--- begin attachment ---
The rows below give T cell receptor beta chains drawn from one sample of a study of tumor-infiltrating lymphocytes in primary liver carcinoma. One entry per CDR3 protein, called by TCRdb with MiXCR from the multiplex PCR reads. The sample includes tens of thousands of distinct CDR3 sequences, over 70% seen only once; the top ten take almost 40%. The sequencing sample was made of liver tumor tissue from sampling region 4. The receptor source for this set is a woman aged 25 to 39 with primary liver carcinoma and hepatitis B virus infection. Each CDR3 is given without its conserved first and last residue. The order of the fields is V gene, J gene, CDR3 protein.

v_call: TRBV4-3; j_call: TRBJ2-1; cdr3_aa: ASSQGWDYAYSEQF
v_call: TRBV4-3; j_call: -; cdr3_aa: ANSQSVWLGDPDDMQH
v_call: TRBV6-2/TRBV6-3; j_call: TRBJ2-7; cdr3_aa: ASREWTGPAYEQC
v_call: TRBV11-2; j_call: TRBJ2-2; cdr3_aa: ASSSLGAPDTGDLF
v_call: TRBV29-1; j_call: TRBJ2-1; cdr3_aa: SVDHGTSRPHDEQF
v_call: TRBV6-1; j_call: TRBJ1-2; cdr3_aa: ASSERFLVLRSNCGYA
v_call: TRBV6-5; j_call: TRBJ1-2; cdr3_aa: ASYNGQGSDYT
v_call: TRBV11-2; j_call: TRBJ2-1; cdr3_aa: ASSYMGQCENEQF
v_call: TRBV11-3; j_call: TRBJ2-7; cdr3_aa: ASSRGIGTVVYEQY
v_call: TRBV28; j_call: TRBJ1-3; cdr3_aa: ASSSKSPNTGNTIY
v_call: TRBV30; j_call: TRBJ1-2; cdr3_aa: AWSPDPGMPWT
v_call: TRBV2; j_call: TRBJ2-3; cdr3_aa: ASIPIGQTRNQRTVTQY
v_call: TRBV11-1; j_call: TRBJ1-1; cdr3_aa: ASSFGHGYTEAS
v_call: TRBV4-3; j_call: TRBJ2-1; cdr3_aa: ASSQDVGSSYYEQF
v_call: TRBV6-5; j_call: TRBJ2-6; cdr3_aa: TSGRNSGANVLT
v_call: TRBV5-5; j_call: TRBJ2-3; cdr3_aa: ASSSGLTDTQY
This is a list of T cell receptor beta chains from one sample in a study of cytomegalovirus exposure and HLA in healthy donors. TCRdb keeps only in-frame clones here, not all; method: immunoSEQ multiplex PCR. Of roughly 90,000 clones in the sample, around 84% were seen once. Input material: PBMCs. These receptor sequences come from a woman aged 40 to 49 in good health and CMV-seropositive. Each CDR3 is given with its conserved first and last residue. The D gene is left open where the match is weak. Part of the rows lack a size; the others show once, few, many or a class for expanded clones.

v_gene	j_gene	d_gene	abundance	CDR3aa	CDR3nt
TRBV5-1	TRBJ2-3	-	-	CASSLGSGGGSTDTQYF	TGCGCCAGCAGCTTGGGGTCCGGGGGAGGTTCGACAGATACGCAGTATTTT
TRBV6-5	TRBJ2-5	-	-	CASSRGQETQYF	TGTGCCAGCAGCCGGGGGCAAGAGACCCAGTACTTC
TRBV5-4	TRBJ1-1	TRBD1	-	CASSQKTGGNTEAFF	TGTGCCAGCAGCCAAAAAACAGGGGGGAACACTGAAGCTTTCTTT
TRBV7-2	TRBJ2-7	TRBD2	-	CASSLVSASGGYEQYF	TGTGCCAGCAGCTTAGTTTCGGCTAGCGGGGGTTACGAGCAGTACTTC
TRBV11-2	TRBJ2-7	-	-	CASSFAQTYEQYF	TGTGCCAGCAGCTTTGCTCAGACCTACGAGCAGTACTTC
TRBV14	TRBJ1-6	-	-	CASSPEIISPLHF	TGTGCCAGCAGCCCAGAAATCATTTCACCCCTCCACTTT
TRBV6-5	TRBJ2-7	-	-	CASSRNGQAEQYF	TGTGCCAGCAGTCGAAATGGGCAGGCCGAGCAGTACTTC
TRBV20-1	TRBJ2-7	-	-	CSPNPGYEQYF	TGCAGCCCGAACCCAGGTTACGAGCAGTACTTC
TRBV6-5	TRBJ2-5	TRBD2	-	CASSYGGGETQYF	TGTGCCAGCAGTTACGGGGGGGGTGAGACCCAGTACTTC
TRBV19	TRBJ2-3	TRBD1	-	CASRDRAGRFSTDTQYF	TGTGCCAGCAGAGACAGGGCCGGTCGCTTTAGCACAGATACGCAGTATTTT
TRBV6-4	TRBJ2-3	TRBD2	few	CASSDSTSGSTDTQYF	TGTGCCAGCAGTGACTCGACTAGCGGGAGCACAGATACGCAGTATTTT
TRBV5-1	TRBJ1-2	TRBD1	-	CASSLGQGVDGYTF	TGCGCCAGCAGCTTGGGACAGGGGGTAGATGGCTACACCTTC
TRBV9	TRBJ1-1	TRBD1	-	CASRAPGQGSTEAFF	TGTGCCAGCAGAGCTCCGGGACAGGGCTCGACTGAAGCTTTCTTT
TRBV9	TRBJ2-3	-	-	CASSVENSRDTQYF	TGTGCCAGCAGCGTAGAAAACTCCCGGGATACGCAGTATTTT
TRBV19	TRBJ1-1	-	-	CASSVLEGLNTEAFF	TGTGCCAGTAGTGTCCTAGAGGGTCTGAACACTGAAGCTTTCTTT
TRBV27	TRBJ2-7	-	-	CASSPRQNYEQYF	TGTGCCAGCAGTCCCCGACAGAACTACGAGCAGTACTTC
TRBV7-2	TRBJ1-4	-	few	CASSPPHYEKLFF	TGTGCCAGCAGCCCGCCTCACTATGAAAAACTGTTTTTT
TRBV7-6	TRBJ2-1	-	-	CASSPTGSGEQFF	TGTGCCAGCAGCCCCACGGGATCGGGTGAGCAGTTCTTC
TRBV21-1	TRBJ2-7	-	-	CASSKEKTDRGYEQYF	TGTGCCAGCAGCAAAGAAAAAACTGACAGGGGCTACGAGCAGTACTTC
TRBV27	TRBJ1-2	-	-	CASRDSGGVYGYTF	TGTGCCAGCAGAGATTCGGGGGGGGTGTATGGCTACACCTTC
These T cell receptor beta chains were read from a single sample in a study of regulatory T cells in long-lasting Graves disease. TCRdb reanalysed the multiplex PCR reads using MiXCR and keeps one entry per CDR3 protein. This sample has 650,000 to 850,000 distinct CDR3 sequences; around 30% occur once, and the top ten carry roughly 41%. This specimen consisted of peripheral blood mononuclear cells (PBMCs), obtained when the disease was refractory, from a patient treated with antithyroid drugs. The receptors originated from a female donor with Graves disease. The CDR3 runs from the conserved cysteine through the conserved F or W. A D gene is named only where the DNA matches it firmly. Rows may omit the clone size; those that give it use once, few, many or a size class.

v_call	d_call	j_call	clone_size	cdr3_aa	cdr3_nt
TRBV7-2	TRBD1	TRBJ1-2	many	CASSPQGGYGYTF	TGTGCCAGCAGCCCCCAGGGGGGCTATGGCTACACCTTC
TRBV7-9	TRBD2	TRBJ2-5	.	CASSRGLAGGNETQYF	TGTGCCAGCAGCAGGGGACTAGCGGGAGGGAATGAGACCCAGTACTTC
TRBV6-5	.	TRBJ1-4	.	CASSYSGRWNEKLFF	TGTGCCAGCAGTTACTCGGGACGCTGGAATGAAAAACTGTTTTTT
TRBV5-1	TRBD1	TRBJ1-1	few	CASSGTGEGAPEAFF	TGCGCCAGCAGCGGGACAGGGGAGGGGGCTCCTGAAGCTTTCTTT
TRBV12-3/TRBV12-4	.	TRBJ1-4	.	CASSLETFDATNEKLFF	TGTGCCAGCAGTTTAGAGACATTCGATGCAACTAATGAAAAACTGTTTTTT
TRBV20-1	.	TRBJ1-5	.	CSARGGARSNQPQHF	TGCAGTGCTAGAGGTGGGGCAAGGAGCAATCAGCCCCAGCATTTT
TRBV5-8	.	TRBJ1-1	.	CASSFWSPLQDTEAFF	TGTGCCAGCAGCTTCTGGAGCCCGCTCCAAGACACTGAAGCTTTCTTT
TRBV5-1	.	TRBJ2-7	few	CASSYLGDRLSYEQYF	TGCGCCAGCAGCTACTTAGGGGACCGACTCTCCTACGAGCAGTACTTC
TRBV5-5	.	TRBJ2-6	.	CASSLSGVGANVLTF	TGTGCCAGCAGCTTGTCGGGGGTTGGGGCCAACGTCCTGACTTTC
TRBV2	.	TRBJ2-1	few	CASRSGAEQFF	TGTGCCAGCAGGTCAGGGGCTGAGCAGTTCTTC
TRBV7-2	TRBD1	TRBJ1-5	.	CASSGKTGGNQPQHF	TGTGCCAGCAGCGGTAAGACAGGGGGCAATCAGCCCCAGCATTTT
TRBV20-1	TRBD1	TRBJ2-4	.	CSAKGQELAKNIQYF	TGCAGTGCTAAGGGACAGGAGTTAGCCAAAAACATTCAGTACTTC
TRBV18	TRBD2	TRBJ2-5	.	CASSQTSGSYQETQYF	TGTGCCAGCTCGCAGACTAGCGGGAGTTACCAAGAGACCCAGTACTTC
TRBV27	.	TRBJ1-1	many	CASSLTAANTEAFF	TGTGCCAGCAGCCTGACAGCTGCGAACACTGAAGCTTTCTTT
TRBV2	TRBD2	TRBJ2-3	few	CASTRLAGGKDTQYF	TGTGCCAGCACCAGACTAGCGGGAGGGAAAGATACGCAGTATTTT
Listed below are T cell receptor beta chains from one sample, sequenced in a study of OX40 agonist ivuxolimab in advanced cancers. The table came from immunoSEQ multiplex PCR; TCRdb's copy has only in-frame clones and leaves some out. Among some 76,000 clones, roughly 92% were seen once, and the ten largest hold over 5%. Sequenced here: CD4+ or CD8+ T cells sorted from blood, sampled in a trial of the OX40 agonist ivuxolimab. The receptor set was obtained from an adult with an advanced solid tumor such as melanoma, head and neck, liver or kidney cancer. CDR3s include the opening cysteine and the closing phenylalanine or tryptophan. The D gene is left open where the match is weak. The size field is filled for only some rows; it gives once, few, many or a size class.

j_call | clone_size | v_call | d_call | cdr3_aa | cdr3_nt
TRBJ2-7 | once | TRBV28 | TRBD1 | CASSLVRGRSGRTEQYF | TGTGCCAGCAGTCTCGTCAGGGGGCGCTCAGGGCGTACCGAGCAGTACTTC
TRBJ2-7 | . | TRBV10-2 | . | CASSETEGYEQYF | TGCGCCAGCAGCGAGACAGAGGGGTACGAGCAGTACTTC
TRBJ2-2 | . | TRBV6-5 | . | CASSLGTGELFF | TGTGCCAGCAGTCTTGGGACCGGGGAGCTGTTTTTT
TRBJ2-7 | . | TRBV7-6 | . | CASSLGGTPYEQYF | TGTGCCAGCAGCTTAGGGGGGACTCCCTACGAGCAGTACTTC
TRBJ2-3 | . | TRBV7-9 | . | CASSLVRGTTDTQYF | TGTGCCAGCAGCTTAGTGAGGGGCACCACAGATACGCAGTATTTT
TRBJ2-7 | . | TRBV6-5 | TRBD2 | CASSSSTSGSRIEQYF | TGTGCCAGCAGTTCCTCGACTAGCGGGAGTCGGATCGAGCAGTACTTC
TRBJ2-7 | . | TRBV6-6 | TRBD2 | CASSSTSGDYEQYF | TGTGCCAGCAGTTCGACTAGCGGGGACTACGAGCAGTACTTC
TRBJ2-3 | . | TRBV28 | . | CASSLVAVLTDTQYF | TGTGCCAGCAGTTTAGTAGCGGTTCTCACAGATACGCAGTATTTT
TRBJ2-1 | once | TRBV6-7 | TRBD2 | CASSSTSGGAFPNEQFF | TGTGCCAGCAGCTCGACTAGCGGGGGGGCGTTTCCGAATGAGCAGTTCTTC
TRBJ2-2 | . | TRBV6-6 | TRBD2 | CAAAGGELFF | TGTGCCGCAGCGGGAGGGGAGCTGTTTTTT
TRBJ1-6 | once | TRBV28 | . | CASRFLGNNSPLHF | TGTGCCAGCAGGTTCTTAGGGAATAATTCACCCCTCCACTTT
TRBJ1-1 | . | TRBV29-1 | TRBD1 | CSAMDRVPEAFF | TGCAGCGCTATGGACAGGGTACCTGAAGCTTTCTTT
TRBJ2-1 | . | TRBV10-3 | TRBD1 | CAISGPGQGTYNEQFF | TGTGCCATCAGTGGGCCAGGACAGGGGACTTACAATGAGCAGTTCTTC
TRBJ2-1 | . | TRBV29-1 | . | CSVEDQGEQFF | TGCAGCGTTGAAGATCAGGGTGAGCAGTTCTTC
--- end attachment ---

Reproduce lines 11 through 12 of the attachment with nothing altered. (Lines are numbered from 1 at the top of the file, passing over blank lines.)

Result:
v_call: TRBV28; j_call: TRBJ1-3; cdr3_aa: ASSSKSPNTGNTIY
v_call: TRBV30; j_call: TRBJ1-2; cdr3_aa: AWSPDPGMPWT